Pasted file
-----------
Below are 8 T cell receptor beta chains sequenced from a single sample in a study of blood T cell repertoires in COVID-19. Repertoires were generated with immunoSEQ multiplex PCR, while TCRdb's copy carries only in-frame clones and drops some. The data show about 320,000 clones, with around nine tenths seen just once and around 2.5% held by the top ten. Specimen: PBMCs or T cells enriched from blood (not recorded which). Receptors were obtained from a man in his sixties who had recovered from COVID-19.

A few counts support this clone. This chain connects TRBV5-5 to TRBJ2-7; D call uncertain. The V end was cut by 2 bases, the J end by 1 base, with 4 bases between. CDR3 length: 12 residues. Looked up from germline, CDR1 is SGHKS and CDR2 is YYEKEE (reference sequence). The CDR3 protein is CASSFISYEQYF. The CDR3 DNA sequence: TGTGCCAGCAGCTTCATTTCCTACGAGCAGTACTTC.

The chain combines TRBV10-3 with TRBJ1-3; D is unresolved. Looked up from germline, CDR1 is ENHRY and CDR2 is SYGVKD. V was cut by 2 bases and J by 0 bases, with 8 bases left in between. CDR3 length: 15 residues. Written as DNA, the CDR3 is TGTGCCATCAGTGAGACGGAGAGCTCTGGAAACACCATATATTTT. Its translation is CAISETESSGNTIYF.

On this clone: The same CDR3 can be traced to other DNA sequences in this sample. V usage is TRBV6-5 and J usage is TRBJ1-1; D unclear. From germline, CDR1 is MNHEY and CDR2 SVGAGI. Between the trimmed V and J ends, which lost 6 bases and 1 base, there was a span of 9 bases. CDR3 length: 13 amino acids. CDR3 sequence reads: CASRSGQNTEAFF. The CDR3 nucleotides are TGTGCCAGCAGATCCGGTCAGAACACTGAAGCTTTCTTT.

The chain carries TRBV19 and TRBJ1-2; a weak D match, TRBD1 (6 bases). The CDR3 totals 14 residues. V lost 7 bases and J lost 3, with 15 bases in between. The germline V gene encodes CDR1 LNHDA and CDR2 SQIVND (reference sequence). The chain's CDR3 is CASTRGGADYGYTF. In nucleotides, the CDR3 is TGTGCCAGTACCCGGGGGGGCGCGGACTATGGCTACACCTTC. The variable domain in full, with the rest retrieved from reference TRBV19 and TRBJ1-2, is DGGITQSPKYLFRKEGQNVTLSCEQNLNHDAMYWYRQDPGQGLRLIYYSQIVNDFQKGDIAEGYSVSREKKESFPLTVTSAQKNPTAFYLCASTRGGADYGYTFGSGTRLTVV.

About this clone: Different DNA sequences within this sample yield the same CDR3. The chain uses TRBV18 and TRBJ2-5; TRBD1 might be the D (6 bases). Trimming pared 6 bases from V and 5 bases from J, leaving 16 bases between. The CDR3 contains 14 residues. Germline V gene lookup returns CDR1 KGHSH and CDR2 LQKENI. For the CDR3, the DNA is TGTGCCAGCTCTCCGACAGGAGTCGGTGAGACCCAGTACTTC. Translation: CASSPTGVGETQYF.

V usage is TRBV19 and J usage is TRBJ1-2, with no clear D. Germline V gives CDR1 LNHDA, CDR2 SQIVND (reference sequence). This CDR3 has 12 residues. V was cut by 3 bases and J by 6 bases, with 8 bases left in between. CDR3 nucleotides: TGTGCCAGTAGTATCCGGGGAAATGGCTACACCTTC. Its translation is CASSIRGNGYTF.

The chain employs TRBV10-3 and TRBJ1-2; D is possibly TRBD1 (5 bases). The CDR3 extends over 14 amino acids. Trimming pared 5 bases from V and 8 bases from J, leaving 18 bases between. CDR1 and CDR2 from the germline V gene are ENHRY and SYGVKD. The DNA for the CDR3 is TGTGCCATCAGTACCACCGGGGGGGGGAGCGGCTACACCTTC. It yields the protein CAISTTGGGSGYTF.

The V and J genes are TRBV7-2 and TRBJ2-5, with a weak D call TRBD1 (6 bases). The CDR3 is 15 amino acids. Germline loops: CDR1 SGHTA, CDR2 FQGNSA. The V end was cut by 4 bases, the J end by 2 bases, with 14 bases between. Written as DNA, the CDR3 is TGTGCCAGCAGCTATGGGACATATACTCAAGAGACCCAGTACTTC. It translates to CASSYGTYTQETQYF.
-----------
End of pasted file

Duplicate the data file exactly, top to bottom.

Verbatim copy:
Below are 8 T cell receptor beta chains sequenced from a single sample in a study of blood T cell repertoires in COVID-19. Repertoires were generated with immunoSEQ multiplex PCR, while TCRdb's copy carries only in-frame clones and drops some. The data show about 320,000 clones, with around nine tenths seen just once and around 2.5% held by the top ten. Specimen: PBMCs or T cells enriched from blood (not recorded which). Receptors were obtained from a man in his sixties who had recovered from COVID-19.

A few counts support this clone. This chain connects TRBV5-5 to TRBJ2-7; D call uncertain. The V end was cut by 2 bases, the J end by 1 base, with 4 bases between. CDR3 length: 12 residues. Looked up from germline, CDR1 is SGHKS and CDR2 is YYEKEE (reference sequence). The CDR3 protein is CASSFISYEQYF. The CDR3 DNA sequence: TGTGCCAGCAGCTTCATTTCCTACGAGCAGTACTTC.

The chain combines TRBV10-3 with TRBJ1-3; D is unresolved. Looked up from germline, CDR1 is ENHRY and CDR2 is SYGVKD. V was cut by 2 bases and J by 0 bases, with 8 bases left in between. CDR3 length: 15 residues. Written as DNA, the CDR3 is TGTGCCATCAGTGAGACGGAGAGCTCTGGAAACACCATATATTTT. Its translation is CAISETESSGNTIYF.

On this clone: The same CDR3 can be traced to other DNA sequences in this sample. V usage is TRBV6-5 and J usage is TRBJ1-1; D unclear. From germline, CDR1 is MNHEY and CDR2 SVGAGI. Between the trimmed V and J ends, which lost 6 bases and 1 base, there was a span of 9 bases. CDR3 length: 13 amino acids. CDR3 sequence reads: CASRSGQNTEAFF. The CDR3 nucleotides are TGTGCCAGCAGATCCGGTCAGAACACTGAAGCTTTCTTT.

The chain carries TRBV19 and TRBJ1-2; a weak D match, TRBD1 (6 bases). The CDR3 totals 14 residues. V lost 7 bases and J lost 3, with 15 bases in between. The germline V gene encodes CDR1 LNHDA and CDR2 SQIVND (reference sequence). The chain's CDR3 is CASTRGGADYGYTF. In nucleotides, the CDR3 is TGTGCCAGTACCCGGGGGGGCGCGGACTATGGCTACACCTTC. The variable domain in full, with the rest retrieved from reference TRBV19 and TRBJ1-2, is DGGITQSPKYLFRKEGQNVTLSCEQNLNHDAMYWYRQDPGQGLRLIYYSQIVNDFQKGDIAEGYSVSREKKESFPLTVTSAQKNPTAFYLCASTRGGADYGYTFGSGTRLTVV.

About this clone: Different DNA sequences within this sample yield the same CDR3. The chain uses TRBV18 and TRBJ2-5; TRBD1 might be the D (6 bases). Trimming pared 6 bases from V and 5 bases from J, leaving 16 bases between. The CDR3 contains 14 residues. Germline V gene lookup returns CDR1 KGHSH and CDR2 LQKENI. For the CDR3, the DNA is TGTGCCAGCTCTCCGACAGGAGTCGGTGAGACCCAGTACTTC. Translation: CASSPTGVGETQYF.

V usage is TRBV19 and J usage is TRBJ1-2, with no clear D. Germline V gives CDR1 LNHDA, CDR2 SQIVND (reference sequence). This CDR3 has 12 residues. V was cut by 3 bases and J by 6 bases, with 8 bases left in between. CDR3 nucleotides: TGTGCCAGTAGTATCCGGGGAAATGGCTACACCTTC. Its translation is CASSIRGNGYTF.

The chain employs TRBV10-3 and TRBJ1-2; D is possibly TRBD1 (5 bases). The CDR3 extends over 14 amino acids. Trimming pared 5 bases from V and 8 bases from J, leaving 18 bases between. CDR1 and CDR2 from the germline V gene are ENHRY and SYGVKD. The DNA for the CDR3 is TGTGCCATCAGTACCACCGGGGGGGGGAGCGGCTACACCTTC. It yields the protein CAISTTGGGSGYTF.

The V and J genes are TRBV7-2 and TRBJ2-5, with a weak D call TRBD1 (6 bases). The CDR3 is 15 amino acids. Germline loops: CDR1 SGHTA, CDR2 FQGNSA. The V end was cut by 4 bases, the J end by 2 bases, with 14 bases between. Written as DNA, the CDR3 is TGTGCCAGCAGCTATGGGACATATACTCAAGAGACCCAGTACTTC. It translates to CASSYGTYTQETQYF.